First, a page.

Just One Sip
by Katie MacAlister, Jennifer Ashley & Minda Webber
(Love Spell, $6.99, PG-13) ISBN 0-505-52659-X
**
With Katie MacAlister leading the pack, it’s safe to assume that this latest vampire anthology is going to fall under the “light-hearted” and “humorous” umbrella. Unfortunately it also falls under the “infuriating” and “brain-melting” ones as well.

Jennifer Ashley gets things going with “Viva Las Vampires.” Miranda Black is in Las Vegas researching her latest non-fiction book about vampires. She finds herself at the Transylvania Castle casino, where guests can parade in capes, fangs and have a drink at the Coffin Bar. She catches the eye of the owner, Stefan Erickson, who happens to be a real vampire master. Unfortunately his powers have been depleted and he believes that drinking Meredith’s blood will restore them. Unfortunately, Meredith must be willing to give her blood – he cannot sneak up on her and just take it. But how to convince her? Well how about brain washing her? Ahhh, can you feel the romance?

This story gets off to an extremely bad start and never recovers. Meredith is invited up to Stefan’s penthouse and when no one answers her knock she walks right in and proceeds to fall into his pool. How evolution allowed her to slip through the cracks is anyone’s guess. Stefan is no better. He really needs Meredith’s blood so does the whole Jedi Mind Meld thing on her, and while she fights it, she keeps almost calling him Master. The author must have realized that a heroine with no free will isn’t exactly sexy (or romantic), so she tries to rectify it with the ending – which does help some. Still, it’s a bitter aftertaste. On the bright side, the villain is pretty cool.

Next up is Katie MacAlister’s “Bring Out Your Dead” which will likely confuse readers not already familiar with the author’s Dark Ones paranormal series. Ysabelle is a counselor for zombies and a part-time tutor. She also has two souls, which makes her very valuable to various bad guys. She runs up against a banished Dark One named Sebastian, who believes she is his Beloved – that is she can restore his lost soul. But first he must save her from a demon, put aside his plans for revenge, all while a troop of zombies and an obnoxious youngster follow them around London.

This story feels like novel shrunken down to 100 pages. There’s a whole lot crammed in here, and very little of it is explained. Essentially, the author is relying on the reader all ready being familiar with this series in order to understand the world-building and most of the characters – namely Sebastian who apparently played a smaller role in other books (I’m guessing Sex, Lies and Vampires since he’s really ticked off with the hero from that story). Fans might enjoy it, but newcomers will likely be left scratching their heads.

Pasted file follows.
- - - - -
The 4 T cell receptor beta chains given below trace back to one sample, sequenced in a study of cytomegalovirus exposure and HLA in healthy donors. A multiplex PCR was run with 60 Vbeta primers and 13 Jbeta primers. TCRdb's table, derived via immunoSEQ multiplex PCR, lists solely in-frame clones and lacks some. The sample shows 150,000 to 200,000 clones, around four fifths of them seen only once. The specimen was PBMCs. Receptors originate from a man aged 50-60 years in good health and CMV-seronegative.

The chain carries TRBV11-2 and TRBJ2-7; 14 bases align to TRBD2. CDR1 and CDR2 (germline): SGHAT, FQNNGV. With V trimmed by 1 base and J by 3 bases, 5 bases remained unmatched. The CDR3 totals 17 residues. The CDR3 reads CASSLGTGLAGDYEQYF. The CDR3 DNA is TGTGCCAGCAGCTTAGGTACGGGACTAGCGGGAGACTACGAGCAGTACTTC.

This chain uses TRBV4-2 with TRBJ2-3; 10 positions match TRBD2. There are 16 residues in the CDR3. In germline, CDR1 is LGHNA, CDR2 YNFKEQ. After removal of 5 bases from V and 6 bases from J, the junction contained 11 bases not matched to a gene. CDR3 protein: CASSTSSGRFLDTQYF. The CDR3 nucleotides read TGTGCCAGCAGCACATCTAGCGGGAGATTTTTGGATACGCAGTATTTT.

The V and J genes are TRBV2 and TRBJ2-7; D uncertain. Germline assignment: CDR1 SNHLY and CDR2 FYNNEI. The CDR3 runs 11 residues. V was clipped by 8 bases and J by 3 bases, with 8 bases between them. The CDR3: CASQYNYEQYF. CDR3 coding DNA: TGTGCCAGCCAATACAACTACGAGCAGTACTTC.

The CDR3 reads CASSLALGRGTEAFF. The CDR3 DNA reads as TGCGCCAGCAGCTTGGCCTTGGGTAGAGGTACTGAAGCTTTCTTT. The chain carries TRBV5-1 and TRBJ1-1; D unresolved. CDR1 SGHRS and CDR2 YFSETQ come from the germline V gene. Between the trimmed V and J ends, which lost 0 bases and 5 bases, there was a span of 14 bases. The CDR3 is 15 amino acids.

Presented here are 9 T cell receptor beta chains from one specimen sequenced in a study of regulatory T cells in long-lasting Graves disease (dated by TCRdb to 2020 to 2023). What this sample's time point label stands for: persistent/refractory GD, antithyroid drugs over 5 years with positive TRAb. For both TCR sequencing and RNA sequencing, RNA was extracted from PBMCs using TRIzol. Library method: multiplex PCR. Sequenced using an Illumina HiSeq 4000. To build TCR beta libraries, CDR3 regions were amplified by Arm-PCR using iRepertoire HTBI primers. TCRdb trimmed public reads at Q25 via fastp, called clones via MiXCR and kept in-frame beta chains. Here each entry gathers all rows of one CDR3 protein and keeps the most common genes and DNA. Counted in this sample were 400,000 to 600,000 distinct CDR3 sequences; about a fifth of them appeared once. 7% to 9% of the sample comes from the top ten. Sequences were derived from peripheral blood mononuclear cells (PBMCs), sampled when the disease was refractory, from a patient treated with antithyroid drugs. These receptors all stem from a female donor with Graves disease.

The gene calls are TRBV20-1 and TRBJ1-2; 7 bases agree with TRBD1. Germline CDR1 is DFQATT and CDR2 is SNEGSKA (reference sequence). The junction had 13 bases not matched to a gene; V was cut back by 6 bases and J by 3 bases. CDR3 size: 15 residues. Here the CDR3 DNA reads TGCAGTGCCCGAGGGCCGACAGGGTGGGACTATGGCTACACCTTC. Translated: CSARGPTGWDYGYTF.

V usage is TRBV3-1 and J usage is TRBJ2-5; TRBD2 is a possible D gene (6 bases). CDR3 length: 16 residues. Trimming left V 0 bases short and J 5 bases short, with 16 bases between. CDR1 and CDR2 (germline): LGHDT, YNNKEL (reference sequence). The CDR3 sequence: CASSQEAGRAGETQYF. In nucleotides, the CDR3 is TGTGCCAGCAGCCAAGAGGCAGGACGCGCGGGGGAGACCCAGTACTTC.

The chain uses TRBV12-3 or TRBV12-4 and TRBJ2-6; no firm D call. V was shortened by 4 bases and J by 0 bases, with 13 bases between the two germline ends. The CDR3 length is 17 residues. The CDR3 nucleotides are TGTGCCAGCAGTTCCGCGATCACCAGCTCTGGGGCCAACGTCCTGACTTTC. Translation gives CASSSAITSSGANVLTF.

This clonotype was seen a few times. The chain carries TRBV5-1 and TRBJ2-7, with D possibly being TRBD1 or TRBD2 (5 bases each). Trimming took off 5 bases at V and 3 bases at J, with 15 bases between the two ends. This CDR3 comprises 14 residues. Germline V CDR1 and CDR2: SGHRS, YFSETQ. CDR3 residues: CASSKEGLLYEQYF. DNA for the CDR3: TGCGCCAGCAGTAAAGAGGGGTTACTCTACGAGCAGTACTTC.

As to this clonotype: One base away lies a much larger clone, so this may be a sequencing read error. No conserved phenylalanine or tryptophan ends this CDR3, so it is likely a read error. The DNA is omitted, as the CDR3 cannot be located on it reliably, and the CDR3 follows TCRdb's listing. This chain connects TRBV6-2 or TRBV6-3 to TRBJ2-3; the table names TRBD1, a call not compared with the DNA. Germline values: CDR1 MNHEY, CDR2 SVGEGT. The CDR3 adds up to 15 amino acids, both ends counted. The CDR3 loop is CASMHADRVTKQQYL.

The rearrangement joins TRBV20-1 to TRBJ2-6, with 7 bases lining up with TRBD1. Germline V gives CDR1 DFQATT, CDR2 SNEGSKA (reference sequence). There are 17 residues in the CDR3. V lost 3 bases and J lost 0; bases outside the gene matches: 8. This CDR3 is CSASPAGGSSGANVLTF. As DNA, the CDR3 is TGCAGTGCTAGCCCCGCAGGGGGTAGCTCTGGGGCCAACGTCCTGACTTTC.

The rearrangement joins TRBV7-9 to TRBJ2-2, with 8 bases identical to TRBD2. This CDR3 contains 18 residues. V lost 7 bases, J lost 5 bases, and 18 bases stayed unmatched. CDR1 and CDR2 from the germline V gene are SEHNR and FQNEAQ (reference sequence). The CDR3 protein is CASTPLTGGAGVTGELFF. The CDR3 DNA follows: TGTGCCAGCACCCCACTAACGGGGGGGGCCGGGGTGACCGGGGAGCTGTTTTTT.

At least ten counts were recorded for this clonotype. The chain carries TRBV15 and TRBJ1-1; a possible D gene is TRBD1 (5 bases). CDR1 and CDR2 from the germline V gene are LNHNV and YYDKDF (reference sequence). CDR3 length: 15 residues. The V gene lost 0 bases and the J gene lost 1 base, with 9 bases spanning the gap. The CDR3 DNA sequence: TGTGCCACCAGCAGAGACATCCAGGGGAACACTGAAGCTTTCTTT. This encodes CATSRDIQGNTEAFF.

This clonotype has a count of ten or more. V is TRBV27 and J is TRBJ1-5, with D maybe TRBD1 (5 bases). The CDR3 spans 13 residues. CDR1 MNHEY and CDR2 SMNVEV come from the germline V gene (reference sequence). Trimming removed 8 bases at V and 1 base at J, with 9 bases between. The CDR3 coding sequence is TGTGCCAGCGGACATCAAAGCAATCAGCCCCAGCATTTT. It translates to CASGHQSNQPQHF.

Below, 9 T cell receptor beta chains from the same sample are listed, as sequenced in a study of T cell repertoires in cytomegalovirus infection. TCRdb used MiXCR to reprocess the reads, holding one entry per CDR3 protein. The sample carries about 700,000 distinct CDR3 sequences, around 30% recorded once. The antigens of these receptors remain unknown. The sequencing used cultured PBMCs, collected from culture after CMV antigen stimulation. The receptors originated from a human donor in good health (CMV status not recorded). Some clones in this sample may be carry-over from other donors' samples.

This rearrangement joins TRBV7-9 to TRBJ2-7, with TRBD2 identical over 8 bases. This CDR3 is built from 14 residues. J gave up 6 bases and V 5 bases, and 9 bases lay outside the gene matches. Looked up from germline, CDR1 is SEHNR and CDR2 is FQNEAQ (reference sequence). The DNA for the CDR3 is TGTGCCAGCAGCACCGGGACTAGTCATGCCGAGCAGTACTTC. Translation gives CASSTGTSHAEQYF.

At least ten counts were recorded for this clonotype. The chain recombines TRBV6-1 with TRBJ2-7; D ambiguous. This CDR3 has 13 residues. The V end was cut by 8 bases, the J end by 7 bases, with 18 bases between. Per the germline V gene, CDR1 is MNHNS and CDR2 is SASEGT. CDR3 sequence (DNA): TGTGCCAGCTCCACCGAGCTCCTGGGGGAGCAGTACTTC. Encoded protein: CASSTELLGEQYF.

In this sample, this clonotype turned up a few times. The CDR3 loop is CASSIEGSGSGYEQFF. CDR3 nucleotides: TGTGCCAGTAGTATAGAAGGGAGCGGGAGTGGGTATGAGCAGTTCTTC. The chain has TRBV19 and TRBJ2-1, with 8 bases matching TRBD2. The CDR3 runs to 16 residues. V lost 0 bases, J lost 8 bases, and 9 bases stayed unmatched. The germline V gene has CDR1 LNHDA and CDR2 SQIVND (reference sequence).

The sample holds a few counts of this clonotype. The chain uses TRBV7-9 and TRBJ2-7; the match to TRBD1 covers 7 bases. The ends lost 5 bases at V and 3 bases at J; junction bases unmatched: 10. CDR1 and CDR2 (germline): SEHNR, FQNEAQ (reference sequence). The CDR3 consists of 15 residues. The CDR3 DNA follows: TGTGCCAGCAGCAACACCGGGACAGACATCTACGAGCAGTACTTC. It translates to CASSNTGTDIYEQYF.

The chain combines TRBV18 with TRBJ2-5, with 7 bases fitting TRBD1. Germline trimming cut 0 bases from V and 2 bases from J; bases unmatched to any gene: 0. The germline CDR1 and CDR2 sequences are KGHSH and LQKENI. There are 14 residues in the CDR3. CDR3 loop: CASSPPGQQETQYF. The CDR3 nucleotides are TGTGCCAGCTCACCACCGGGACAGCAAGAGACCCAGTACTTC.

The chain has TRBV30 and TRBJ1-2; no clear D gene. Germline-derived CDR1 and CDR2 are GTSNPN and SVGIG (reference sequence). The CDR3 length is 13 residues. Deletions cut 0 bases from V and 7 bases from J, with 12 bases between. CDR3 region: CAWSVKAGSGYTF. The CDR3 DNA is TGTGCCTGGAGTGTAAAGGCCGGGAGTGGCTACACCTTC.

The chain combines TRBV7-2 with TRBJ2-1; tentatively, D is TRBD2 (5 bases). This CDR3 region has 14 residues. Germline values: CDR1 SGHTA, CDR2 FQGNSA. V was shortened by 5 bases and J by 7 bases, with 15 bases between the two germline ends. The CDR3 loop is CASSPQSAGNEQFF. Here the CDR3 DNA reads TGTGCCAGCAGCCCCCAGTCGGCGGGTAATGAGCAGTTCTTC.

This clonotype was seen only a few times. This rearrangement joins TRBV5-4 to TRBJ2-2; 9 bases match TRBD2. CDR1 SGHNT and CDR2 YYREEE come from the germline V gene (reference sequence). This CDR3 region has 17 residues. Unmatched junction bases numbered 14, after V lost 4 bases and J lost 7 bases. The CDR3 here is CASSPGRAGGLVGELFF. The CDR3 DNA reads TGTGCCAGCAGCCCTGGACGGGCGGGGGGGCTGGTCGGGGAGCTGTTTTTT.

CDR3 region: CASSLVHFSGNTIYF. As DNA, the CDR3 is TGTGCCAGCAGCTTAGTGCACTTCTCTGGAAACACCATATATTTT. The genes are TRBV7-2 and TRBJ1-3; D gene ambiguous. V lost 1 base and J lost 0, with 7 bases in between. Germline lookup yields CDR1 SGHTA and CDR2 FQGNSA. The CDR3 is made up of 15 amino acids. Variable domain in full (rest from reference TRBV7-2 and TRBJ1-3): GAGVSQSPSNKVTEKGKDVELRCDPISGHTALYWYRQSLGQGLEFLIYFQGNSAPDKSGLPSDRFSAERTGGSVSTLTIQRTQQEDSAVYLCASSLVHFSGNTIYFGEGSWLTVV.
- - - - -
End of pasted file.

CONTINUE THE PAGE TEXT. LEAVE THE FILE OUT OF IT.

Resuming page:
Minda Webber’s “Lucy and the Crypt Casanova” has the most unique premise in the anthology, but it’s wasted on characters that need to be (at the very least) shot. Lucy is the host of a Jerry Springer style talk show that features guests who have brushes with the paranormal. However, she wants to be taken seriously, and her show is really a joke. She gets wind of an incubus running amok in New Orleans, one who feeds on the youth of young women and ultimately kills them by rabidly aging them. Her snooping lands her back into the arms of her ex, vampire and police officer, Val. She caught Val in a compromising position with a sexy vampiress, and instead of letting him explain and grovel; she runs off in a tantrum and refuses to listen. Needless to the say, she’s never gotten over him.

Both of these characters drove me insane. Lucy starts out very charming and likeable, but her downright refusal to listen to anything Val has to say is incredibly grating. And while he was caught in a compromising position, he follows after her, begs her to listen to him, and she essentially slams the door in his face. So needless to say, Val is fed up and while I can’t really blame him, he does end up treating Lucy like crap over the course of this story.

“What kind of love can there be without trust? With a woman not willing to listen?” Good question Val poses don’t you think? And although apologies are exchanged and a happily ever after occurs – I don’t believe it. I wonder - does the paranormal world have marriage counselors?

All in all this is a disappointing anthology. Between a hero who tries to brainwash a heroine, to a series-laden story sure to perplex novices, to an unbelievable romance featuring a non-communicative couple, this reviewer’s advice is to think twice before baring your neck to any of these fellows.

--Wendy Crutcher


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